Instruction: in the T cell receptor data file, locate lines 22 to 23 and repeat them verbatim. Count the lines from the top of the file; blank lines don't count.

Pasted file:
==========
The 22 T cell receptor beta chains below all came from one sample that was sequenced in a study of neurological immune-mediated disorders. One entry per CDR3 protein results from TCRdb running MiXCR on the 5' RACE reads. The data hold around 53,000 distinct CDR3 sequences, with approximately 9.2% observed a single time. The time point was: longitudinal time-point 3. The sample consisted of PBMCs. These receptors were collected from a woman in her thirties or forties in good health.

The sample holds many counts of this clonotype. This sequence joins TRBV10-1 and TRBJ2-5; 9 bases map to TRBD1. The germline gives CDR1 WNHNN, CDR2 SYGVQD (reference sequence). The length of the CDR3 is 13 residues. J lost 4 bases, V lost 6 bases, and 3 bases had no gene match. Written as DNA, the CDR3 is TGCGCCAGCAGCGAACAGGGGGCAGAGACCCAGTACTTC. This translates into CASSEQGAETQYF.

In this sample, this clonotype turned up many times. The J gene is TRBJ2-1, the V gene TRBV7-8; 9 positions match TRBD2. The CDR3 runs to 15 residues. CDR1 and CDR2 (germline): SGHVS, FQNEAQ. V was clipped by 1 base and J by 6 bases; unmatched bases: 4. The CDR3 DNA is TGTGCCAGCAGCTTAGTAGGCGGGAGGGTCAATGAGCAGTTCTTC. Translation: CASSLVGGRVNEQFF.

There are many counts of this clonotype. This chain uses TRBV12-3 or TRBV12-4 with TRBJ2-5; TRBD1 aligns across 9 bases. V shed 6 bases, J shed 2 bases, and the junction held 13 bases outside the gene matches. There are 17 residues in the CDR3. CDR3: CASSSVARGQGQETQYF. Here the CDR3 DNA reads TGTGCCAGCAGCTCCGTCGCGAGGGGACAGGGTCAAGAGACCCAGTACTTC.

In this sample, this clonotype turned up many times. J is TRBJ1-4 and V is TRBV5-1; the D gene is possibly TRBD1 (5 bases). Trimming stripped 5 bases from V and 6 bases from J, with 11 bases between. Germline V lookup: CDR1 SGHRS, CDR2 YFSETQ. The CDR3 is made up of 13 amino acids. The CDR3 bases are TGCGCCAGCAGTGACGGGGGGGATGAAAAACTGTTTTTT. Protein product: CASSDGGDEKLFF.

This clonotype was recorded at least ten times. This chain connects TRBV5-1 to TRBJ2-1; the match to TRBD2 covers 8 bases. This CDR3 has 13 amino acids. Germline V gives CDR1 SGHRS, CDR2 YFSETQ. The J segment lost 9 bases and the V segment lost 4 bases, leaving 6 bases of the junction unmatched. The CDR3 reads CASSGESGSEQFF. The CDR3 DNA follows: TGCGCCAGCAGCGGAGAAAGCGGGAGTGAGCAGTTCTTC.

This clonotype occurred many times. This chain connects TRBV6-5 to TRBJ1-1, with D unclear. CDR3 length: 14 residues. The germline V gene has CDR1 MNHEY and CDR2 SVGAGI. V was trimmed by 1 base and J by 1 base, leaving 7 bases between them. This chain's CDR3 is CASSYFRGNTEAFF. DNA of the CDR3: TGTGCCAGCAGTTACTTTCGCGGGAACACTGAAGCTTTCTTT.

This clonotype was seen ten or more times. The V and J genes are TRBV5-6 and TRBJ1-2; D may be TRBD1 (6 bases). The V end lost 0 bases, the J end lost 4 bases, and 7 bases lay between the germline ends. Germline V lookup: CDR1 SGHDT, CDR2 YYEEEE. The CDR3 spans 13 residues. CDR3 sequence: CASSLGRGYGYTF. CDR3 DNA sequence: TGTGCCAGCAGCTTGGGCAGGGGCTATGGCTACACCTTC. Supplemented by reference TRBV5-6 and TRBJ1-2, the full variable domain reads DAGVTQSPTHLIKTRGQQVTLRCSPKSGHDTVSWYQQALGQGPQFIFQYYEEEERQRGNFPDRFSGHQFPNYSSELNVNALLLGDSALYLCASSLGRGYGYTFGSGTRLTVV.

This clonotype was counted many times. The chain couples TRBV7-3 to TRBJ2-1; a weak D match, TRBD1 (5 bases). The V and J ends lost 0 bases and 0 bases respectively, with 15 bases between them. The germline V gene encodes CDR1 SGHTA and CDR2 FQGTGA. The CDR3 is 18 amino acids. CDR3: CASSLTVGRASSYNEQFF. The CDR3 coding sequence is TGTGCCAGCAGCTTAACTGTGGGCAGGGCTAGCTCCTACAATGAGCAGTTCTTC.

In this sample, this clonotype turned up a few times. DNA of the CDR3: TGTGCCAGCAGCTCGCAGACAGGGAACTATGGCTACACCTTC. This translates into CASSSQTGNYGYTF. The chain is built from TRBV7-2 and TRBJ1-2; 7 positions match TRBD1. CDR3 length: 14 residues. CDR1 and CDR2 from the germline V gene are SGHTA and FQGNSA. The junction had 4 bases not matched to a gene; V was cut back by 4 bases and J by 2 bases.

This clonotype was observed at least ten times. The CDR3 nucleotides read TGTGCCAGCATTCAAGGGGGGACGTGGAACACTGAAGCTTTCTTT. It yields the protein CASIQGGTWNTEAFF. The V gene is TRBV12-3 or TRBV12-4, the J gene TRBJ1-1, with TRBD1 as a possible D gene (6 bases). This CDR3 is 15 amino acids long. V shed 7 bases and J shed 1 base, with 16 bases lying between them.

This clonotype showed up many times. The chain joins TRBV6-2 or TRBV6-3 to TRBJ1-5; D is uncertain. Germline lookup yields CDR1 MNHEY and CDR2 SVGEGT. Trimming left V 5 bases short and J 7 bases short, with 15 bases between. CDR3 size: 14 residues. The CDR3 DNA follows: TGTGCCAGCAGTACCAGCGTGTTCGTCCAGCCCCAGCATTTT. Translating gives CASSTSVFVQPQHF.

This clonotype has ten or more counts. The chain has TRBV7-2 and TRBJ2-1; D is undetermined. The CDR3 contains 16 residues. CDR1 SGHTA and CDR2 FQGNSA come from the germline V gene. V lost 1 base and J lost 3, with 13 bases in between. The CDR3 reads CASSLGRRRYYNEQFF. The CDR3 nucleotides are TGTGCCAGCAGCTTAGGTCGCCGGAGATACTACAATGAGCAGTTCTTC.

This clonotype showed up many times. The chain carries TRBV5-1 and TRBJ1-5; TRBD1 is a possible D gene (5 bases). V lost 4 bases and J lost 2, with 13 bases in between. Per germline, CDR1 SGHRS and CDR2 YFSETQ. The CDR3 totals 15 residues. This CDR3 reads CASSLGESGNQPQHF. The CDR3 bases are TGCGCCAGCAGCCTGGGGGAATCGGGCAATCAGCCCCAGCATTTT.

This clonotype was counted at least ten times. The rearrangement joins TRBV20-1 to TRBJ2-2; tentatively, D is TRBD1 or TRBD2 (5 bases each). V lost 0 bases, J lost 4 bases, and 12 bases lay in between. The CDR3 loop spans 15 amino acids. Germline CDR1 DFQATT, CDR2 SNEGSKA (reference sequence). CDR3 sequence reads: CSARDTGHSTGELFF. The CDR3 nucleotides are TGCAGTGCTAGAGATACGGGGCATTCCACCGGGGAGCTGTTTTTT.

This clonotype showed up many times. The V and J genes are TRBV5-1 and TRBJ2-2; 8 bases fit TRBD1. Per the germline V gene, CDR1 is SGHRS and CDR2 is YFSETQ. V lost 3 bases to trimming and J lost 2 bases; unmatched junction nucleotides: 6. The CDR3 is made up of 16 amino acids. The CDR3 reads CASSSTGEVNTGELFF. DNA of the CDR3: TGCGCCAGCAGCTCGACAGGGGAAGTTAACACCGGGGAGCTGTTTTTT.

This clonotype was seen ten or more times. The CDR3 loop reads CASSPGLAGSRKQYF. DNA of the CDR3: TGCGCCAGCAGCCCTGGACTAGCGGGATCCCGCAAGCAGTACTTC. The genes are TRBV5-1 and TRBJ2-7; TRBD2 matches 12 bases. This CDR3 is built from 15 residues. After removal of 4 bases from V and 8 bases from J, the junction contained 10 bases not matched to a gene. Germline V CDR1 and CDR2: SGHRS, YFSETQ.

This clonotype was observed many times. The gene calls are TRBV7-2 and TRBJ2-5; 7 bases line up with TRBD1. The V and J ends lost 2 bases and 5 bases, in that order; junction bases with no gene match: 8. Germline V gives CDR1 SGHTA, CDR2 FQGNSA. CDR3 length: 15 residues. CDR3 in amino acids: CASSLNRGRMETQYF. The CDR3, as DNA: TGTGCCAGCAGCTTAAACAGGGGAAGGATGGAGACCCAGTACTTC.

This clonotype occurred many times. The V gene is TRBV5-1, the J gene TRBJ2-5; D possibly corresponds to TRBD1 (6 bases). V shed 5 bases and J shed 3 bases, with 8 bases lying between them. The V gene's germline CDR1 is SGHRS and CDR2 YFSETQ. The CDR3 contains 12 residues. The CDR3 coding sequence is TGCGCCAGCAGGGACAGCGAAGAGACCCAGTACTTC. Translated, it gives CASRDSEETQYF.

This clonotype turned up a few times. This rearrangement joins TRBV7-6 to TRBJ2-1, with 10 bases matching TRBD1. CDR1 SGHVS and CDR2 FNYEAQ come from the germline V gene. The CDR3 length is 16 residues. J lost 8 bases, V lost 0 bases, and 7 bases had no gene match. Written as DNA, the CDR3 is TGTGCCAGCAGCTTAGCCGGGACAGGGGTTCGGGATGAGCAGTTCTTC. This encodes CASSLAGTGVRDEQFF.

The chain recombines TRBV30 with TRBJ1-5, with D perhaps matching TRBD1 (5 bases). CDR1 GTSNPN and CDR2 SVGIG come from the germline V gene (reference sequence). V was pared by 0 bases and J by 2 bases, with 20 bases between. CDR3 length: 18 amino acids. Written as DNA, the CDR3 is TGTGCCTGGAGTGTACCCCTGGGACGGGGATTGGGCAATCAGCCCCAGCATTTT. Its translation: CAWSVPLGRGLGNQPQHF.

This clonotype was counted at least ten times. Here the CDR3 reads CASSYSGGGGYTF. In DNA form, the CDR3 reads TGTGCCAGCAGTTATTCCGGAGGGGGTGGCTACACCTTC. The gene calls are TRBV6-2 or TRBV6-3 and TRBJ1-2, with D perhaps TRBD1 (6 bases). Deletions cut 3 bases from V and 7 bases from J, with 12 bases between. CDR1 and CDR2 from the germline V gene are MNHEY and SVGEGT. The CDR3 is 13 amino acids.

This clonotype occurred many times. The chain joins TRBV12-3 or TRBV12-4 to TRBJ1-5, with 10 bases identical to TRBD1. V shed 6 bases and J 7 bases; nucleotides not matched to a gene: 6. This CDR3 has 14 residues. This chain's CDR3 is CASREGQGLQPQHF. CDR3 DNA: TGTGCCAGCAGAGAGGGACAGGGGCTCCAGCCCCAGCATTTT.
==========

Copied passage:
This clonotype was counted at least ten times. Here the CDR3 reads CASSYSGGGGYTF. In DNA form, the CDR3 reads TGTGCCAGCAGTTATTCCGGAGGGGGTGGCTACACCTTC. The gene calls are TRBV6-2 or TRBV6-3 and TRBJ1-2, with D perhaps TRBD1 (6 bases). Deletions cut 3 bases from V and 7 bases from J, with 12 bases between. CDR1 and CDR2 from the germline V gene are MNHEY and SVGEGT. The CDR3 is 13 amino acids.

This clonotype occurred many times. The chain joins TRBV12-3 or TRBV12-4 to TRBJ1-5, with 10 bases identical to TRBD1. V shed 6 bases and J 7 bases; nucleotides not matched to a gene: 6. This CDR3 has 14 residues. This chain's CDR3 is CASREGQGLQPQHF. CDR3 DNA: TGTGCCAGCAGAGAGGGACAGGGGCTCCAGCCCCAGCATTTT.